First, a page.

The Who: Live at Hull

The Who

Live at Hull

Geffen, 2013

The Who’s Live At Leeds is arguably one of the finest live documents of a powerhouse rock band at their peak. And in 1970, The Who was. They did not have the financial success of contemporaries, The Beatles or the Rolling Stones. Sure they had some singles that sold well, but they smashed their gear most every night and as a result, were tapped out financially. When they had the breakout success of their rock opera,Tommy, they were still playing 6 or 7 nights a week and twice on Saturday. There is nothing like this kind of roadwork to hone a performer into a picture of perfection. And that’s what Live at Leeds is.

Live at Hull, just released this year, was the performance the band gave the very next night after the legendary Leeds set. The list of songs is nearly identical. And yet there is something dramatically different in tone and attack in the performance. This show seems much more purposeful. Gone (thankfully) are the long winded introductions by Pete Townshend. There’s little to no goofing around between the performers, and many of the songs, at least internally, take on new form. All of this re-affirming that The Who, was at heart, a jazz band, with it’s own cryptic internal communication. A casual listener probably won’t pick up on the nuances, but to hear them toy with “Summertime Blues” and “Shakin’ All Over” so they are suddenly new again, is heady.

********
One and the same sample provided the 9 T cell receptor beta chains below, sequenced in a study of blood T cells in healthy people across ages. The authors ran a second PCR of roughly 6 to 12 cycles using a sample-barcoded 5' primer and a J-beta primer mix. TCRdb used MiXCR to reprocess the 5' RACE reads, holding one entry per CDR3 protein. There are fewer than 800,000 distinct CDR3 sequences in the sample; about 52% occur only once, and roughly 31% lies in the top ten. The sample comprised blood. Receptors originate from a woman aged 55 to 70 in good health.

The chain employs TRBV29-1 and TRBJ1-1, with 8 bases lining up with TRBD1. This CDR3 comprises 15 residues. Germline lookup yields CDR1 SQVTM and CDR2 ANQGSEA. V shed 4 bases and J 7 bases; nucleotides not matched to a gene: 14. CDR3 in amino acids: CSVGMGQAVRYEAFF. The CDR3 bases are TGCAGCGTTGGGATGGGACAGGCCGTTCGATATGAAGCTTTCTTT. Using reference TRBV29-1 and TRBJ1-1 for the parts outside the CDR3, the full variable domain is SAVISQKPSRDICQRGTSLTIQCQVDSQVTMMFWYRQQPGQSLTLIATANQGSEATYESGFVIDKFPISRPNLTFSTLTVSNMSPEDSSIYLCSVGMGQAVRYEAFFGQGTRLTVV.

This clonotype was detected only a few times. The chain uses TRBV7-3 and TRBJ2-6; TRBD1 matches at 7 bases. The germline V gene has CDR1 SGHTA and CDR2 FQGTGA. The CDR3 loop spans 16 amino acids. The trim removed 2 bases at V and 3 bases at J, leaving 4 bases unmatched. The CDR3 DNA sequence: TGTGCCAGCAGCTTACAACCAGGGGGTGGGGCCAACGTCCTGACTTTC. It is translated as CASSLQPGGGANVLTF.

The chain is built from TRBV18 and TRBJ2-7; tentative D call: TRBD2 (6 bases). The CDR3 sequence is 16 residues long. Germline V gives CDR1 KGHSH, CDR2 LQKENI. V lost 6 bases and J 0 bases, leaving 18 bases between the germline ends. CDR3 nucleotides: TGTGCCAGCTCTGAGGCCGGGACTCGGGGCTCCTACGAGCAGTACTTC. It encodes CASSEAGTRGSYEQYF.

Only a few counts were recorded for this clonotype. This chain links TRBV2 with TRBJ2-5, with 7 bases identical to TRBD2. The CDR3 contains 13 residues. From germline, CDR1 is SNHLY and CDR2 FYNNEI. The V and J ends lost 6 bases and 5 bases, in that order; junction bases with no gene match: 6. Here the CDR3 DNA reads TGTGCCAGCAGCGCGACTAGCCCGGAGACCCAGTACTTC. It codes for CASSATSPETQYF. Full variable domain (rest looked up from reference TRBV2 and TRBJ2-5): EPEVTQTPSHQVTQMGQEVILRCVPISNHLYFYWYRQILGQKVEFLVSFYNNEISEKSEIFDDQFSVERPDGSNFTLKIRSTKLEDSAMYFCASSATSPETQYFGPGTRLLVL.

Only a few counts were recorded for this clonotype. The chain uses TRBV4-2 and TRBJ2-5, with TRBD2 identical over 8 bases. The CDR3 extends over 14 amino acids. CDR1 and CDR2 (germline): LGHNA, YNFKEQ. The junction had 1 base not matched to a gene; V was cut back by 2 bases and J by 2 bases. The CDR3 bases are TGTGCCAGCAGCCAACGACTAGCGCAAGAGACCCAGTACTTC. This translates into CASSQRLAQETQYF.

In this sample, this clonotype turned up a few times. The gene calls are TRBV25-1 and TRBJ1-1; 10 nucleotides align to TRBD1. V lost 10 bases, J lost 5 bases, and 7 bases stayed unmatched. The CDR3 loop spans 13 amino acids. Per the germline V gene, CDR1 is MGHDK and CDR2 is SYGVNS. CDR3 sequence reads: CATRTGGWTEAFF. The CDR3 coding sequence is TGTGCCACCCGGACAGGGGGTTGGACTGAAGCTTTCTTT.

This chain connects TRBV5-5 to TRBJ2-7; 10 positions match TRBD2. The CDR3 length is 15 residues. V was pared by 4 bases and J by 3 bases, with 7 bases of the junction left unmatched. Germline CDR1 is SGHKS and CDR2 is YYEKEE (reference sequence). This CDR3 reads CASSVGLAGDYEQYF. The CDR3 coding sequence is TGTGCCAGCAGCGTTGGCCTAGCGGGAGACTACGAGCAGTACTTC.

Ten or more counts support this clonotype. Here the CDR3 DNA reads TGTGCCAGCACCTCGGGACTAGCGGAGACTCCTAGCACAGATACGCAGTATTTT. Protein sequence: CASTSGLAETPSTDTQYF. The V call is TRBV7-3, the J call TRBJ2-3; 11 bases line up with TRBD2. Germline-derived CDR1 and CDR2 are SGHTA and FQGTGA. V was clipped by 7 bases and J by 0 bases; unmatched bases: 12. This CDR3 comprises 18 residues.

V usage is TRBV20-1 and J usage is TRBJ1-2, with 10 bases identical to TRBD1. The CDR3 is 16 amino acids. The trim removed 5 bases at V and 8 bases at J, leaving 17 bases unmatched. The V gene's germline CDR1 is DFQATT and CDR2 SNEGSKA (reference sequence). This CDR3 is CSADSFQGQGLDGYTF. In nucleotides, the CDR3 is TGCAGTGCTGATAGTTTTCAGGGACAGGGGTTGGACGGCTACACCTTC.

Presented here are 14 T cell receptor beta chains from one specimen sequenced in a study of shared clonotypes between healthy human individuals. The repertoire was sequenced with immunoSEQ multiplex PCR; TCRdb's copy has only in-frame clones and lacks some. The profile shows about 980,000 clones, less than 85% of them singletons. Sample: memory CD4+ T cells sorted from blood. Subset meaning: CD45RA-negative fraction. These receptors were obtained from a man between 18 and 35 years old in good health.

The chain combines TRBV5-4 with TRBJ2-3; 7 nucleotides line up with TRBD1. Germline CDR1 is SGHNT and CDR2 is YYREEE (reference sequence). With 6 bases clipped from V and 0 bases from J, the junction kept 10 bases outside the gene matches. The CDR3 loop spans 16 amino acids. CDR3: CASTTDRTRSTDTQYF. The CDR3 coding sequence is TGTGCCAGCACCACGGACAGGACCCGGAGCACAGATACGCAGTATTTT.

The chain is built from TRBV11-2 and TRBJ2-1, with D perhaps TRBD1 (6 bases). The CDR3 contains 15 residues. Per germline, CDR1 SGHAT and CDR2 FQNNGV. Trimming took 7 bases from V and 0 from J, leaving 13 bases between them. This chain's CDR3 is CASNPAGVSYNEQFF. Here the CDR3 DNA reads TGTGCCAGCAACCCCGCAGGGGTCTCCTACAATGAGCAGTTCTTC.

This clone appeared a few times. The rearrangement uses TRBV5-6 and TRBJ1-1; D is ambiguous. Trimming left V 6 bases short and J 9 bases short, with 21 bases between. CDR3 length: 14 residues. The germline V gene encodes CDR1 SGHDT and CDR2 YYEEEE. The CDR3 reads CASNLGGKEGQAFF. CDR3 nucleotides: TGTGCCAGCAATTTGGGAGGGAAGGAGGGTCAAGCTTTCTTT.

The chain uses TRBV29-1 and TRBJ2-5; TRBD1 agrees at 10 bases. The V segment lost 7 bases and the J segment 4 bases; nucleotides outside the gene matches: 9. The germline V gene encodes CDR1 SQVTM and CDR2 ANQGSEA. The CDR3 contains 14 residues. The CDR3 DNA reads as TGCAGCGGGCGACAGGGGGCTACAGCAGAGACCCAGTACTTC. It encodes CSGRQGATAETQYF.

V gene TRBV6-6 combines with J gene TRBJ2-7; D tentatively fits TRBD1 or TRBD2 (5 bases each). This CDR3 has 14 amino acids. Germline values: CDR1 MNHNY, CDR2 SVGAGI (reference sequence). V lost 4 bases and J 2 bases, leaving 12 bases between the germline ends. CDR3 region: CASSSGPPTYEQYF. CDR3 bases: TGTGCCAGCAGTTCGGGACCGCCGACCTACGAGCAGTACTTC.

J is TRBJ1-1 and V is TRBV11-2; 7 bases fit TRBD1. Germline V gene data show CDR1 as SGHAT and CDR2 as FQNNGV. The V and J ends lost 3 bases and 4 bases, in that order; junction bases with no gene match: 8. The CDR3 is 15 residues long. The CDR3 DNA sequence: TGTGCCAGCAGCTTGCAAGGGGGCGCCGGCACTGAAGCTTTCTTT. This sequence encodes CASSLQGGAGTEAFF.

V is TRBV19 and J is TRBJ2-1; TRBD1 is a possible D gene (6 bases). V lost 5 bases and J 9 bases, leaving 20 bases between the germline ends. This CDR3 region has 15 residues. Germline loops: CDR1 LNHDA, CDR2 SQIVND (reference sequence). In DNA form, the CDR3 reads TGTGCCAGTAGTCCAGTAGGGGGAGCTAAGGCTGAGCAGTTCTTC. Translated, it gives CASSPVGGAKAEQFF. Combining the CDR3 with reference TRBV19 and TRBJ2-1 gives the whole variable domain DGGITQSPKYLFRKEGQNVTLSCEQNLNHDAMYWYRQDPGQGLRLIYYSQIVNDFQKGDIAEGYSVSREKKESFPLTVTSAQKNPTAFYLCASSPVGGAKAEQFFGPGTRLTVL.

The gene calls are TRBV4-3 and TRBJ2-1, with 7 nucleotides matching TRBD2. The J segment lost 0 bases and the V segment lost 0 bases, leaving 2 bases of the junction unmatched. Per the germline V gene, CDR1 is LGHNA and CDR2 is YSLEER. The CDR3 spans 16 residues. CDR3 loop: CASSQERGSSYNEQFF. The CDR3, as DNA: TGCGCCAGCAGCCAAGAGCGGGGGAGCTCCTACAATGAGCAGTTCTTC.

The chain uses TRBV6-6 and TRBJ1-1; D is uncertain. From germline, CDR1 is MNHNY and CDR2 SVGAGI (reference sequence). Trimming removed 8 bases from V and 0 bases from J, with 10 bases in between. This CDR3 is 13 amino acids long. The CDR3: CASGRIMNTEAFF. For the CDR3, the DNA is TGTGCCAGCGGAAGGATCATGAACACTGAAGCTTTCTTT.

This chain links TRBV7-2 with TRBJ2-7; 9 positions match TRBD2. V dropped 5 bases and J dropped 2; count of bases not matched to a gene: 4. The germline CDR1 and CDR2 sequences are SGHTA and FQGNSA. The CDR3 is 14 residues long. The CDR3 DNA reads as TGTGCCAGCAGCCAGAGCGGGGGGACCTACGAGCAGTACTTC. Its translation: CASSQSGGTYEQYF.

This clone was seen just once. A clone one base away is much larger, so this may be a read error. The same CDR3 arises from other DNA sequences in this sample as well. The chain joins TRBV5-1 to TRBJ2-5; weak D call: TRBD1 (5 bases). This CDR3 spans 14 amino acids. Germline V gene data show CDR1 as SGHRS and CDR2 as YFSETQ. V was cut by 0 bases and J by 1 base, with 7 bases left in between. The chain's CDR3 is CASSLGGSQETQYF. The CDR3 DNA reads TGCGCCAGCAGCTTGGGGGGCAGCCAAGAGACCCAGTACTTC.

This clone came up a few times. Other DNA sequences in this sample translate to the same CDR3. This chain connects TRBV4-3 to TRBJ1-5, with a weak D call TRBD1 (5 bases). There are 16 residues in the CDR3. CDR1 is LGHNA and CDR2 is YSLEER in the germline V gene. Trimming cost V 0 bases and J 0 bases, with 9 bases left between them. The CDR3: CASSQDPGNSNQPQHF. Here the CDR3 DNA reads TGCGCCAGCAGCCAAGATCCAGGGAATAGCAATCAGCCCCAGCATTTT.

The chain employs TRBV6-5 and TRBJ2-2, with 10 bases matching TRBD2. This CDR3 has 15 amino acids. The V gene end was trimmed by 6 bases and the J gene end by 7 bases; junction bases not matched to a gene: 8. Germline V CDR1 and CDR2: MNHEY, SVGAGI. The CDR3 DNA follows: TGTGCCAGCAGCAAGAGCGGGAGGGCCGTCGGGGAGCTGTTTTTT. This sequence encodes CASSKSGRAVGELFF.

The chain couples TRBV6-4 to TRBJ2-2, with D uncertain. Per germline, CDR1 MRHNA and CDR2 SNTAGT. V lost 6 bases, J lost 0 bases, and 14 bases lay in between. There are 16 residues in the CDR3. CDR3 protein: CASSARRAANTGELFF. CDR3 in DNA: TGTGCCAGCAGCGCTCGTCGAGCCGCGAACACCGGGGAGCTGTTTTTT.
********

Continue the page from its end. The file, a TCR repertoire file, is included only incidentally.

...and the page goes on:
One of the other staggering surprises throughout is to hear drummer Keith Moon’s over the top playing be even more overblown than usual. He is on fire and not the sloppy out of control caricature of media legend. Unleashing blinding flurries of notes, the drum fills almost seem forced in at times, and he maintains the energy level throughout the two hour performance. And if there’s any doubts about the wall of sound these three players produced, take note what happens when Townshend delivers a solo. The bottom doesn’t drop. There’s a thick, vibrating mass of sound, built by Entwistle’s two bass rigs and Moons constant avalanche of cacophony.

Tommy is presented in its touring form and delivered with an exacting ferocity. They’d been supporting this record for a while at this point and deliver it with a confidence and aplomb. The stillness in the air is chilling as Daltrey delivers “See me, Feel me, Touch me . . .” unaccompanied.

This isn’t Live at Leeds. This is Live at Hull, It’s not better, it’s different and stands on it’s own merits and deserves your time and consideration.

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